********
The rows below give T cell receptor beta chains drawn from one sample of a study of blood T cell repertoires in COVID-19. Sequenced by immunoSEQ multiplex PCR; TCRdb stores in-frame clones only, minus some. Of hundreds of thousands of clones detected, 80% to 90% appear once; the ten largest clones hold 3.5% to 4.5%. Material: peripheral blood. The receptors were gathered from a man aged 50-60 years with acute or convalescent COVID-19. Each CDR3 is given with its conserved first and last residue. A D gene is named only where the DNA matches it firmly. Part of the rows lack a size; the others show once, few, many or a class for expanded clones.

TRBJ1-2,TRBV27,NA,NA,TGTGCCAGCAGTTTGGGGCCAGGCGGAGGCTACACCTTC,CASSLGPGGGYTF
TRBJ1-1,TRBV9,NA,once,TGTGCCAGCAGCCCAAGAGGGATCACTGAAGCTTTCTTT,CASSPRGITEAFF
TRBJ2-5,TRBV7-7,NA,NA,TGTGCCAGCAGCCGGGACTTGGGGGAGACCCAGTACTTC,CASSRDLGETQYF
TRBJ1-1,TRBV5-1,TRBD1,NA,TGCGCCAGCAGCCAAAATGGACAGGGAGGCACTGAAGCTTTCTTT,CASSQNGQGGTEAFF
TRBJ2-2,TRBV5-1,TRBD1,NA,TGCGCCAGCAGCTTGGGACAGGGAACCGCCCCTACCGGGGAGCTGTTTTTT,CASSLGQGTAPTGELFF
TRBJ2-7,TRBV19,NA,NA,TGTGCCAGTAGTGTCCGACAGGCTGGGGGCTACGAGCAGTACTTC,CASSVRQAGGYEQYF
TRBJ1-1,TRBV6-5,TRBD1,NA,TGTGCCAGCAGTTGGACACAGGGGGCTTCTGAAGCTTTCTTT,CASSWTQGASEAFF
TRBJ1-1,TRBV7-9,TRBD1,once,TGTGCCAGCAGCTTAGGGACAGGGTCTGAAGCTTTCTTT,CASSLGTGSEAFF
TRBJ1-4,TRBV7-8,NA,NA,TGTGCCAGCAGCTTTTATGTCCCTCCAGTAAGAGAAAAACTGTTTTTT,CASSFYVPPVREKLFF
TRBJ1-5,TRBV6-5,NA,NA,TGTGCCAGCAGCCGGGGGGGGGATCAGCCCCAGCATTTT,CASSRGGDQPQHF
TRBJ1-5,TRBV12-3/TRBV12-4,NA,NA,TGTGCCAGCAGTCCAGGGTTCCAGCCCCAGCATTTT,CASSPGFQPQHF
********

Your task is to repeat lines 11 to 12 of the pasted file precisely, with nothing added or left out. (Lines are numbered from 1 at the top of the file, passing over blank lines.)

TRBJ1-5,TRBV6-5,NA,NA,TGTGCCAGCAGCCGGGGGGGGGATCAGCCCCAGCATTTT,CASSRGGDQPQHF
TRBJ1-5,TRBV12-3/TRBV12-4,NA,NA,TGTGCCAGCAGTCCAGGGTTCCAGCCCCAGCATTTT,CASSPGFQPQHF